- Oil channeling behind casing to surface—When annulus pressure rises and oil appears at the surface during bleed-off, the culprit may be fractured cement or other casing leak.
- Leaking packer—Excess annulus pressure may be caused by a leaking packer. The SNL log can detect high-amplitude broadband noise, which is indicative of gas flow through a leaking packer.
- Tubing or sliding side door leak—Increasing pressure in the annulus that equals tubing pressure suggests communication between the two, which can result from inflow through an unintentional open sliding side door or a tubing joint leak.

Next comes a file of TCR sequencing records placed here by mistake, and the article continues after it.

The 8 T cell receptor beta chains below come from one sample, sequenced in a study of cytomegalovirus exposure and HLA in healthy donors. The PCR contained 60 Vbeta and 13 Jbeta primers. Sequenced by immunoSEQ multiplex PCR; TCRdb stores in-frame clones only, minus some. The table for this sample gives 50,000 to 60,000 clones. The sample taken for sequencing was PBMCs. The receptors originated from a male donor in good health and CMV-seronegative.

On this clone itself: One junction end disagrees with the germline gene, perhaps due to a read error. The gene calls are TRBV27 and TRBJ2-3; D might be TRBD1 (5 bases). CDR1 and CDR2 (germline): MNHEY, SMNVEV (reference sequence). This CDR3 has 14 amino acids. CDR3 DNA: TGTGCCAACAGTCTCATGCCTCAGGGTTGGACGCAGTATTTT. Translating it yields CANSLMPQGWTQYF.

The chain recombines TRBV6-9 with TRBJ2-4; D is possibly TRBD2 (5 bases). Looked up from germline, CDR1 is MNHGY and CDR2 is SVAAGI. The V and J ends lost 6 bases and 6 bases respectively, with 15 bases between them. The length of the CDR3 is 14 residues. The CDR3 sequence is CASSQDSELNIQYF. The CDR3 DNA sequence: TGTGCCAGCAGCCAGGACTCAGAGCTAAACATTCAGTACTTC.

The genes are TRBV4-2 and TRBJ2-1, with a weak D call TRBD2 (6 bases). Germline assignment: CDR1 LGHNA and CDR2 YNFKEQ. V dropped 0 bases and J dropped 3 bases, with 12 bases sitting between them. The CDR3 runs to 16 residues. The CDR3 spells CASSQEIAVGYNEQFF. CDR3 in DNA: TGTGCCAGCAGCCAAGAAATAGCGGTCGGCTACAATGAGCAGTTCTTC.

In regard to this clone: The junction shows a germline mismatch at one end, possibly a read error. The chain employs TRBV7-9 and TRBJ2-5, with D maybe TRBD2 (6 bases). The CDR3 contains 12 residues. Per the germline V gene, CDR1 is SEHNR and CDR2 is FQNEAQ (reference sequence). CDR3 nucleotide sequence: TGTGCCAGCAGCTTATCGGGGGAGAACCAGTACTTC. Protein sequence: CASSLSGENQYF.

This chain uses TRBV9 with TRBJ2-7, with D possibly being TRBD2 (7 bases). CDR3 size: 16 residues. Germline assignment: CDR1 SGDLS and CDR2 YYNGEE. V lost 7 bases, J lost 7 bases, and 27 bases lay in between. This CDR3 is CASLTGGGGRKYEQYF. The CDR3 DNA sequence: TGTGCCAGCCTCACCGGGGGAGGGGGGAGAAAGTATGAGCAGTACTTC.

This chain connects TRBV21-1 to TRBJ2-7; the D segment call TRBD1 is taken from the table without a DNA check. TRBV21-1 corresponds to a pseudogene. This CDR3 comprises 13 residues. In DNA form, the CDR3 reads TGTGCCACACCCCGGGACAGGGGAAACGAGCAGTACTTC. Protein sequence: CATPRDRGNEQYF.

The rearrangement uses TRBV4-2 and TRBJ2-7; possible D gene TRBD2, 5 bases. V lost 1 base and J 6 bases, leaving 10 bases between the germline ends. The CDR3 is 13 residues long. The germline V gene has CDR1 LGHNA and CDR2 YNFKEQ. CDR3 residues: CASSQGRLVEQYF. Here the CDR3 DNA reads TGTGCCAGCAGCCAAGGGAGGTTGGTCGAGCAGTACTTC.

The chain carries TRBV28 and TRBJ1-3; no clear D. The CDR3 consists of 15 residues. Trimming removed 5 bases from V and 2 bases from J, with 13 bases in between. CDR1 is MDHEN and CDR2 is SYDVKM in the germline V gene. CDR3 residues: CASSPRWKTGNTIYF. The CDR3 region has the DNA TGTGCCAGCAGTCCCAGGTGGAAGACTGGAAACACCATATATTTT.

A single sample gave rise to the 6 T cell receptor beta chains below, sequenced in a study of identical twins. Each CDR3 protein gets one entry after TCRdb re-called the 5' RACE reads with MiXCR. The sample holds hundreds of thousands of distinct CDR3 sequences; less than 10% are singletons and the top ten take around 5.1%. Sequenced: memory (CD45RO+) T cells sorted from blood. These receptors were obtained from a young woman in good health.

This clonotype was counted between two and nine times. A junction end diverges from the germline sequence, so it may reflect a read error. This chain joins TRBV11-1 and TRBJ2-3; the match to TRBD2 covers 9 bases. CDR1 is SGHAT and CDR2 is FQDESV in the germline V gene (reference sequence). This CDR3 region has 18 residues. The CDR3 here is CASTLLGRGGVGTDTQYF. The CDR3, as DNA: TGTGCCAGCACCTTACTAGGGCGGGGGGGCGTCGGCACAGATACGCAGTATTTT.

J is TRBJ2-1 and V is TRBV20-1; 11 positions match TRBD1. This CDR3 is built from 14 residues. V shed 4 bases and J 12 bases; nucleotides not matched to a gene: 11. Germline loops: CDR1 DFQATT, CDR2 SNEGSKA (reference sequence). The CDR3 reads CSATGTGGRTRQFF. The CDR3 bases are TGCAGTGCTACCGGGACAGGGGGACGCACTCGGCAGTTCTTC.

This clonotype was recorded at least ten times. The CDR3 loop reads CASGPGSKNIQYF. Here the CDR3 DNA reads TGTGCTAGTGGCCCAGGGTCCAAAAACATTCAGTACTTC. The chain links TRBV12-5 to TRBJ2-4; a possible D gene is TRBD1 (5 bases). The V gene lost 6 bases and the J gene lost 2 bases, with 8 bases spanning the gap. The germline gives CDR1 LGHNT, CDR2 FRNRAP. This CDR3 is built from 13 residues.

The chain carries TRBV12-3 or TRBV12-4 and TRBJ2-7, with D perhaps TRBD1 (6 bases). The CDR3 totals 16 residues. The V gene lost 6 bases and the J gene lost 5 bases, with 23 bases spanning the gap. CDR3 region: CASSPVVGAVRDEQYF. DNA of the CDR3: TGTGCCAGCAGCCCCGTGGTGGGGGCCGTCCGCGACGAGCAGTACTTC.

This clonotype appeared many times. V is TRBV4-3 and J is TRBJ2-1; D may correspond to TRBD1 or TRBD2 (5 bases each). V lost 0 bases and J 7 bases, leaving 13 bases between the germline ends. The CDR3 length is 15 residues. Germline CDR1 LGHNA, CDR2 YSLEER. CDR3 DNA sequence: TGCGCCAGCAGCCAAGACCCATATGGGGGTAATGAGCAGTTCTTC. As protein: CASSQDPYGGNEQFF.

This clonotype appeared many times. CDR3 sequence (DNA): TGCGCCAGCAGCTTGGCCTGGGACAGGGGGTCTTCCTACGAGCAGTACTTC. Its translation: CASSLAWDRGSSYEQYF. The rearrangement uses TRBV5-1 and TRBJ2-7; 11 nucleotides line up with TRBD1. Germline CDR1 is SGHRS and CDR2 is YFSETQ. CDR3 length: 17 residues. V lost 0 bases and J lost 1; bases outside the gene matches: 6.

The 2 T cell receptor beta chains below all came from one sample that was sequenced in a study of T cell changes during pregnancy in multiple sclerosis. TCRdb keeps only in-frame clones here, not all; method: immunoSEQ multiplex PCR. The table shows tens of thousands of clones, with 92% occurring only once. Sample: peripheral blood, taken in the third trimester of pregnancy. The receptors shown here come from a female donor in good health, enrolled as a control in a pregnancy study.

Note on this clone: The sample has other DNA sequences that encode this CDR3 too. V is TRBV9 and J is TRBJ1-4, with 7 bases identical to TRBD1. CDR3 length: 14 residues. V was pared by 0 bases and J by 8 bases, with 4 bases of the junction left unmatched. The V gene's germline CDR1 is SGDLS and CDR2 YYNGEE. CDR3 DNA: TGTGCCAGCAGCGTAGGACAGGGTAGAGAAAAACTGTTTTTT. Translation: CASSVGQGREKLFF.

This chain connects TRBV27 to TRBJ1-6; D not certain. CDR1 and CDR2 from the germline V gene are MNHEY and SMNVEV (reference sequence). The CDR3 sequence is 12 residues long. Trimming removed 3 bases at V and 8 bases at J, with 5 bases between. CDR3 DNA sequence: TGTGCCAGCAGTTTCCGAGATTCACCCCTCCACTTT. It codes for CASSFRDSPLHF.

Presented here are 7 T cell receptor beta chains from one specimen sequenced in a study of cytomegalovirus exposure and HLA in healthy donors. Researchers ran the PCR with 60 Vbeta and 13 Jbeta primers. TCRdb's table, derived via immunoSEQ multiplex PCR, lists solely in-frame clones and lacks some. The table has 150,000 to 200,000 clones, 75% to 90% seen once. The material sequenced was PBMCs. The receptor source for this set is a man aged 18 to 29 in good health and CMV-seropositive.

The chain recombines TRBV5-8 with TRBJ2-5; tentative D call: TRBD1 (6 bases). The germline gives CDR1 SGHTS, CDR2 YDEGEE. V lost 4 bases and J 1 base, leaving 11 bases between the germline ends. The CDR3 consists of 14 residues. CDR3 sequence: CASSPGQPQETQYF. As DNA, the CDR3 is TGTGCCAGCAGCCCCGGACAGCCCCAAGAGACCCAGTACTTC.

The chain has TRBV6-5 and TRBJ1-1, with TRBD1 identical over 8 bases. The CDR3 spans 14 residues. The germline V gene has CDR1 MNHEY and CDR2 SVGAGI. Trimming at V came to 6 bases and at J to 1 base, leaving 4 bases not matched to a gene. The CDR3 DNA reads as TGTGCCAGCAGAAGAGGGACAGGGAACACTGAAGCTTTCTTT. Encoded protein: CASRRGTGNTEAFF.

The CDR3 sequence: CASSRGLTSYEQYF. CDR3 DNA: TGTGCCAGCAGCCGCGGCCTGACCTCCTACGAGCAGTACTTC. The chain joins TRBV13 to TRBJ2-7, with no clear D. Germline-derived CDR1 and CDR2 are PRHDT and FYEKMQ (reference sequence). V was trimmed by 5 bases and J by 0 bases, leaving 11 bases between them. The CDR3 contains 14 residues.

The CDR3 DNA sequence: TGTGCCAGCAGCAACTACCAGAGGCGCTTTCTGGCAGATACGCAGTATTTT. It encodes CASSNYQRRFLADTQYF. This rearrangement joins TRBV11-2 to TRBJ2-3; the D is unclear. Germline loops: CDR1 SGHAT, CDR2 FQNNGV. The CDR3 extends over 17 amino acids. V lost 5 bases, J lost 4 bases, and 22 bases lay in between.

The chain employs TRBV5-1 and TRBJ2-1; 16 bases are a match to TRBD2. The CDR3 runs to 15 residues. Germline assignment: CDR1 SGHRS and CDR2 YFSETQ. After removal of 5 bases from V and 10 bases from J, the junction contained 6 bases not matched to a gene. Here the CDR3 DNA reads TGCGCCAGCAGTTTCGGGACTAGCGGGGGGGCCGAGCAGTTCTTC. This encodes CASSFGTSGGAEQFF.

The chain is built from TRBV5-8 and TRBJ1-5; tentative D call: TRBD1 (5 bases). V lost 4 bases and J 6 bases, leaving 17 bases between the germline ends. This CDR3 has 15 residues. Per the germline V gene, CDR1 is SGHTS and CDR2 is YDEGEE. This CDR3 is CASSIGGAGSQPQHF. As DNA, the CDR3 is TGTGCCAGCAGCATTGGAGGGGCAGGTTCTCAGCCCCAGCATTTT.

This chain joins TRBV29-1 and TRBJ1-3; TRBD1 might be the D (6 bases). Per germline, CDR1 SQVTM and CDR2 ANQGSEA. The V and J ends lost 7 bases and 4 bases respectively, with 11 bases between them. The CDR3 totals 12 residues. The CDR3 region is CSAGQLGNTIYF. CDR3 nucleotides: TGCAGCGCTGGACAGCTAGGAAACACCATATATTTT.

The log example below illustrates the detection of a production casing leak in an oil-producing well. The survey objective was to identify the cause of oil appearance at the surface and excess pressure in the A annulus. This was achieved by implementing the integrated HPT-SNL technique in two modes—under shut-in conditions and during pressure bleed-off from the A annulus. Shut-in spectral noise logging data revealed no fluid flow noise (see the shut-in SNL column), and the static temperature curve indicated no anomalies, qualifying both as baseline profiles. The SNL detected intense broadband noise during pressure bleed-off from the A annulus, shown in the SNL bleed-off column. Bleed-off temperature data, shown as the blue curve in the temperature column, displayed a heating anomaly created by choke effect during fluid entry into the A annulus at the dashed line. Above that depth, the temperature curves recorded in the two well states deviate. Broadband noise detected at the dashed line is indicative of turbulent fluid flow through a hole. A combined analysis of data recorded at that level indicated a casing leak. Low-frequency noise above the dashed line was caused by fluid flow through the A annulus.